<span style=": rgb231, 228, 216;">And there's not likely to be either. But, Afghanistan is still likely to be active for many years to come.</span>


Unfortunately soldiers came back to an ungrateful public spewing venom and misdirected rage, and our government discouraged treatment of addiction for veterans as only bureaucratic red tape can. If the guy wasn't already shattered enough after combat or worse, coming home was no peace at all. John Kerry was 'brave' enough to tell congress about killing civilians and the veterans of that war were disgraced but in fact they followed orders. It looks self aggrandizing when you see the film of John Kerry help the US government pin the pointless killing on the rank and file.
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Post Options Post Options   Thanks (0) Thanks(0)   Quote toyomotor Quote  Post ReplyReply Direct Link To This Post Posted: 18 May 2018 at 04:25
Looking back at most of the music created during this period, there's not a lot to criticise about peace, love and understanding.
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Post Options Post Options   Thanks (0) Thanks(0)   Quote franciscosan Quote  Post ReplyReply Direct Link To This Post Posted: 20 May 2018 at 20:58
But if you think that peace is a common goal,
that goes to show how little you know.

Peace, Love and Harmony,
Peace, love and harmony,
very nice, very nice, very nice.
but maybe in the next world.

(Death of a Disco Dancer, by the Smiths)

There is a film clip at Berkeley where people are singing, "We shall overcome." and the song metamorphosizes into Yellow Submarine (naturally, it is not staged), that is kind of what happened in the 60s.  From earnest, protest songs to silliness.
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Post Options Post Options   Thanks (0) Thanks(0)   Quote toyomotor Quote  Post ReplyReply Direct Link To This Post Posted: 25 May 2018 at 13:27
Quote  
All we are saying is give peace a chance
All we are saying is give peace a chance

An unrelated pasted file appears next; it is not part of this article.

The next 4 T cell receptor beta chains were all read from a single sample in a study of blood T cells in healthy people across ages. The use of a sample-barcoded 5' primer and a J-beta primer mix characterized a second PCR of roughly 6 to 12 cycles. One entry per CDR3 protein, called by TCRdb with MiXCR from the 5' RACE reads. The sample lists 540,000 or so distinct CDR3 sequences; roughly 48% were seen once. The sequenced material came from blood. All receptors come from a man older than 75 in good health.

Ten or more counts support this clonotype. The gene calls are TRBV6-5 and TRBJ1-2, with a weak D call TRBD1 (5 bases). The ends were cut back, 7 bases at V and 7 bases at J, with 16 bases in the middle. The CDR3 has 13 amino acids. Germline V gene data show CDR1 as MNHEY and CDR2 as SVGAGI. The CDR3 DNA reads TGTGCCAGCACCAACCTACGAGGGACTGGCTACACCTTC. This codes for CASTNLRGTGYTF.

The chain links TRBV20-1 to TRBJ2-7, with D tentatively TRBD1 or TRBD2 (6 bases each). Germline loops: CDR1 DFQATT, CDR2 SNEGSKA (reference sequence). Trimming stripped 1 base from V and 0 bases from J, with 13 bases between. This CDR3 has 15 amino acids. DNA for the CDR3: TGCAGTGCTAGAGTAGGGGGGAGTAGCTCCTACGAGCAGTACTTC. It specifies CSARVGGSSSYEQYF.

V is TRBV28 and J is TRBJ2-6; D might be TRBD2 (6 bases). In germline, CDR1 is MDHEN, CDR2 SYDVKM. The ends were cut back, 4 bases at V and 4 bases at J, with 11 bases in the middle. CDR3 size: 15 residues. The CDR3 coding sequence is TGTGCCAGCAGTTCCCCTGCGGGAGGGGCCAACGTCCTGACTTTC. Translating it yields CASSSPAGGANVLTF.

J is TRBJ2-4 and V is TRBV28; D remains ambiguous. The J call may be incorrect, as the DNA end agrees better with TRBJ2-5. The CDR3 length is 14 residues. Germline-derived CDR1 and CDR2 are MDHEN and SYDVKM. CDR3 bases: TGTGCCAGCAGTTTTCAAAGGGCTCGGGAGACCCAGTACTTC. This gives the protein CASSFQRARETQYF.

All we are saying is give peace a chance
All we are saying is give peace a chance
All we are saying is give peace a chance
All we are saying is give peace a chance
All we are saying is give peace a chance
All we are saying is give peace a chance
All we are saying is give peace a chance
All we are saying is give peace a chance
All we are saying is give peace a chance
All we are saying is give peace a chance
All we are saying is give peace a chance
All we are saying is give peace a chance
John Lennon
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Post Options Post Options   Thanks (0) Thanks(0)   Quote franciscosan Quote  Post ReplyReply Direct Link To This Post Posted: 26 May 2018 at 18:30
Is that "all" you are saying??

Now Jefferson Airplane, "don't you want somebody to love?"

I can agree with that.  Simple, direct, pure, 60s.
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Post Options Post Options   Thanks (0) Thanks(0)   Quote Vanuatu Quote  Post ReplyReply Direct Link To This Post Posted: 28 May 2018 at 13:57
Culture is shaping music as music is shaping culture. I do think that US government/CIA was responsible for introducing LSD to the world at large.

fransicosan, do you deny that President Ford paid damages to people who were dosed by the CIA? That information has been declassified and multiple news organizations have covered the story.


Why did protests against the war in Vietnam end? The public opinion remained fimrly against the war and then against the soldiers as John Kerry positioned himself for government job. He publicly assured the country that these rogue soldiers were the problem in Vietnam. Don't you find it absurd?


The music is great toyomotor all the more likely the result of altered states of consciousness. The Laurel Canyon California connection was the underground for distribution among so called hippies. Of course it didn't start with young people but with fringe element groups like performance artists. And rebellion was very popular with Hollywood types who invariably mix with musicians. Is there another explanation for how LSD went from being on a shelf in a lab to being common as horse poo?   
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Post Options Post Options   Thanks (0) Thanks(0)   Quote toyomotor Quote  Post ReplyReply Direct Link To This Post Posted: 29 May 2018 at 03:32
Having lived through that era, and being very pro military, I nevertheless disagreed with our involvement in Viet Nam, I saw it as an extension of the McCarthyist "Reds Under The Bed" syndrome.

Music wise, the children of yesterdays beatniks became hippies. I'm not saying it was as simple as that, but the youth of the 60's found that they could rebel against the establishment and they did.

Along with rebelliousness came a sense of exploration, young people found themselves unfettered to the rules of the past, "Sex, Drugs'n Rock'n Roll" was the meme. Marijuana was good, mushrooms were better, and hell man, acid was the way to go. But it didn't stop there. Heroin and cocaine had been around for decades, and some young people decided to try them out, only to become entangled in a web from which they would never escape.

Acid Rock and songs like "Miss Heroin" encouraged people to experiment and they did not only with drugs but with music, and with a high degree of success.


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Post Options Post Options   Thanks (0) Thanks(0)   Quote Windemere Quote  Post ReplyReply Direct Link To This Post Posted: 29 May 2018 at 20:22